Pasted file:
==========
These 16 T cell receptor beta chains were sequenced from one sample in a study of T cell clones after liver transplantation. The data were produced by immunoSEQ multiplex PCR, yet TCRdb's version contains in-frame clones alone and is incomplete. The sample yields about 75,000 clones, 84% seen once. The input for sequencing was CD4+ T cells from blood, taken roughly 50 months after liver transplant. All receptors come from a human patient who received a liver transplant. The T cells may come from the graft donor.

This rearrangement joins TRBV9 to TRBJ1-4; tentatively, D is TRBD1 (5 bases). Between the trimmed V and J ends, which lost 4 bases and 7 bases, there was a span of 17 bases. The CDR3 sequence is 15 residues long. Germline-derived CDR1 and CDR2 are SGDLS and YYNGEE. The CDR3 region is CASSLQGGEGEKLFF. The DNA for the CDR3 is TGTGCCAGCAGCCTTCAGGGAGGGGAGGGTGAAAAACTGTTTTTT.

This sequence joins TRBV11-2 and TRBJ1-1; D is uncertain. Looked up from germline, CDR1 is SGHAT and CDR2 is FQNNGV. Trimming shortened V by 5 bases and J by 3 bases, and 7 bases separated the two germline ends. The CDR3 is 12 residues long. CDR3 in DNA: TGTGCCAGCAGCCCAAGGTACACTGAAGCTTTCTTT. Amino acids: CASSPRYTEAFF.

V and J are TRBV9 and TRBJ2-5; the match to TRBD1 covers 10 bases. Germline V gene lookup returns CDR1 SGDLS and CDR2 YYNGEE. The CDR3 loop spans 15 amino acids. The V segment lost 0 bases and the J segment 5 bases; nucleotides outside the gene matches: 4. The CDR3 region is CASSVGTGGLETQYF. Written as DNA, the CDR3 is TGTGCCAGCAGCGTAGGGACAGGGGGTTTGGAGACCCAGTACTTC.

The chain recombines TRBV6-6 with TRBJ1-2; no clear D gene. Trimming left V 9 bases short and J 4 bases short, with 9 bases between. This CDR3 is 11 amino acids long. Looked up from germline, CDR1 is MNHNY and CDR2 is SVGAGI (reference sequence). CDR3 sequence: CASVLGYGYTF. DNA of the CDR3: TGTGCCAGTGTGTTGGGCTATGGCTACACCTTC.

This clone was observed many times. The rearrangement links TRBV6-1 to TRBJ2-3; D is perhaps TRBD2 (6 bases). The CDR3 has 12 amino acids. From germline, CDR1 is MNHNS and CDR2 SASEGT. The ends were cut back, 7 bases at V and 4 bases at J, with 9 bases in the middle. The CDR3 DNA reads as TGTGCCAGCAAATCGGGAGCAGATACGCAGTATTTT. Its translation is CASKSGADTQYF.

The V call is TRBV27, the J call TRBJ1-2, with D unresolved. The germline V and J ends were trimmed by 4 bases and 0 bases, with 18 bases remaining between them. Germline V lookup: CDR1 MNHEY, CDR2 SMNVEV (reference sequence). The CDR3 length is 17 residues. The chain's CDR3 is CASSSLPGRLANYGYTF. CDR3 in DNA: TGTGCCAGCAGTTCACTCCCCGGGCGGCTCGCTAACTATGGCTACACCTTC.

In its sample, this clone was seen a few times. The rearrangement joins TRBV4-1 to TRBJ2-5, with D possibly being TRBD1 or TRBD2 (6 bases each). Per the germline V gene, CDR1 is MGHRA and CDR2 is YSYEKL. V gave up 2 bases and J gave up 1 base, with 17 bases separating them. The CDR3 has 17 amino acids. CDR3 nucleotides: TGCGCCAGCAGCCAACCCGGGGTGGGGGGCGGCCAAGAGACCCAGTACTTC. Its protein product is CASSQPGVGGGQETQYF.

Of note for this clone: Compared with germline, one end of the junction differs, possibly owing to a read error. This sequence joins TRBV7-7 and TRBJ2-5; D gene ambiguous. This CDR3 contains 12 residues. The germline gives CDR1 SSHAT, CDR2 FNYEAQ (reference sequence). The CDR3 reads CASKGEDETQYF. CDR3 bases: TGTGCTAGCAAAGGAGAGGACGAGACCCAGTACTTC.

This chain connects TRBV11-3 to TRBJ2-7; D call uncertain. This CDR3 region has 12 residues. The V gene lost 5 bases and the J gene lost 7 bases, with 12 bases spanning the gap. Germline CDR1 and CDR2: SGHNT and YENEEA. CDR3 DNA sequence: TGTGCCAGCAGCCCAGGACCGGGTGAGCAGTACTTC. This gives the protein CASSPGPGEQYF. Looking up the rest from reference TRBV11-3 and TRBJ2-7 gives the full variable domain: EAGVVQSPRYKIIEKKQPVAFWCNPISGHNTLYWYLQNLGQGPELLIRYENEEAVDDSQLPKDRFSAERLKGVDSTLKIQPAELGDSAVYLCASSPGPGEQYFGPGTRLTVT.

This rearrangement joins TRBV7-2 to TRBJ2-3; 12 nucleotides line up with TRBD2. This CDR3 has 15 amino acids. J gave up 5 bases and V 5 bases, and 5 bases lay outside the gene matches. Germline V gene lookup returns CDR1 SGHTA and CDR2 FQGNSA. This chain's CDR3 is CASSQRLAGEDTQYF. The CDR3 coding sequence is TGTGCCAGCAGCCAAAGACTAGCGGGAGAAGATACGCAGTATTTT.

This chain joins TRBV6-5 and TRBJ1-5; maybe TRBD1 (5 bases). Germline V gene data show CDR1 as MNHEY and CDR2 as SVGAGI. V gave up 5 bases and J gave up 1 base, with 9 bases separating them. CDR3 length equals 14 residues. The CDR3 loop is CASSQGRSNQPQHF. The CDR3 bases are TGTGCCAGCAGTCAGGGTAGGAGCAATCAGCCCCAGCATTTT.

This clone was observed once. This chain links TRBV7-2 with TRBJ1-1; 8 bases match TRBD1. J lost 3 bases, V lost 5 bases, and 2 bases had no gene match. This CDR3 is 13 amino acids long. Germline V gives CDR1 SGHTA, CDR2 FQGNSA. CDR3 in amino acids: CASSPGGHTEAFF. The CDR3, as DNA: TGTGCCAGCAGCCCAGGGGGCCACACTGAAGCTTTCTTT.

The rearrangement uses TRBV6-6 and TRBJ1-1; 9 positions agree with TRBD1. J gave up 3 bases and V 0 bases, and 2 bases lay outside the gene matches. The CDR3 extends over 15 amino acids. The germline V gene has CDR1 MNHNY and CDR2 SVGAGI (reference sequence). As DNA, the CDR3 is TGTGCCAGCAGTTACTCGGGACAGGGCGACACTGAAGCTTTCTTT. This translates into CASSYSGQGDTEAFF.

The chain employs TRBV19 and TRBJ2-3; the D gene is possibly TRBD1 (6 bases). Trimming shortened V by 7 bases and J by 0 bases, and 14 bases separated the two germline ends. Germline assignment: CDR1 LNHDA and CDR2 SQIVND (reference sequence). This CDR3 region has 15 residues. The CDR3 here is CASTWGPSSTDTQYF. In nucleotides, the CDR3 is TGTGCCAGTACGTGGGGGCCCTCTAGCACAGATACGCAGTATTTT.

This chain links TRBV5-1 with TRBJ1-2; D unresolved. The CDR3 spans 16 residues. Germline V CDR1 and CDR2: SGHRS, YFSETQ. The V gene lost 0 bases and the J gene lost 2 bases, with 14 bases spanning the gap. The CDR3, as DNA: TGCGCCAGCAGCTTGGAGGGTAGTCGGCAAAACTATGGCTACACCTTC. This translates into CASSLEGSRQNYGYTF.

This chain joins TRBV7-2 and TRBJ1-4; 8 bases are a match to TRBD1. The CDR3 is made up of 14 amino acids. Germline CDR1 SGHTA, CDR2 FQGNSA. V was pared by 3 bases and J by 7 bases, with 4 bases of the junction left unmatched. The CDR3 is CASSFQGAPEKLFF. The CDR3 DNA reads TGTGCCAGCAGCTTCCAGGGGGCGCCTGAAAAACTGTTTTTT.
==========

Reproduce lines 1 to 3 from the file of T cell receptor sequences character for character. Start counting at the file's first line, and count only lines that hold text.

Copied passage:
These 16 T cell receptor beta chains were sequenced from one sample in a study of T cell clones after liver transplantation. The data were produced by immunoSEQ multiplex PCR, yet TCRdb's version contains in-frame clones alone and is incomplete. The sample yields about 75,000 clones, 84% seen once. The input for sequencing was CD4+ T cells from blood, taken roughly 50 months after liver transplant. All receptors come from a human patient who received a liver transplant. The T cells may come from the graft donor.

This rearrangement joins TRBV9 to TRBJ1-4; tentatively, D is TRBD1 (5 bases). Between the trimmed V and J ends, which lost 4 bases and 7 bases, there was a span of 17 bases. The CDR3 sequence is 15 residues long. Germline-derived CDR1 and CDR2 are SGDLS and YYNGEE. The CDR3 region is CASSLQGGEGEKLFF. The DNA for the CDR3 is TGTGCCAGCAGCCTTCAGGGAGGGGAGGGTGAAAAACTGTTTTTT.

This sequence joins TRBV11-2 and TRBJ1-1; D is uncertain. Looked up from germline, CDR1 is SGHAT and CDR2 is FQNNGV. Trimming shortened V by 5 bases and J by 3 bases, and 7 bases separated the two germline ends. The CDR3 is 12 residues long. CDR3 in DNA: TGTGCCAGCAGCCCAAGGTACACTGAAGCTTTCTTT. Amino acids: CASSPRYTEAFF.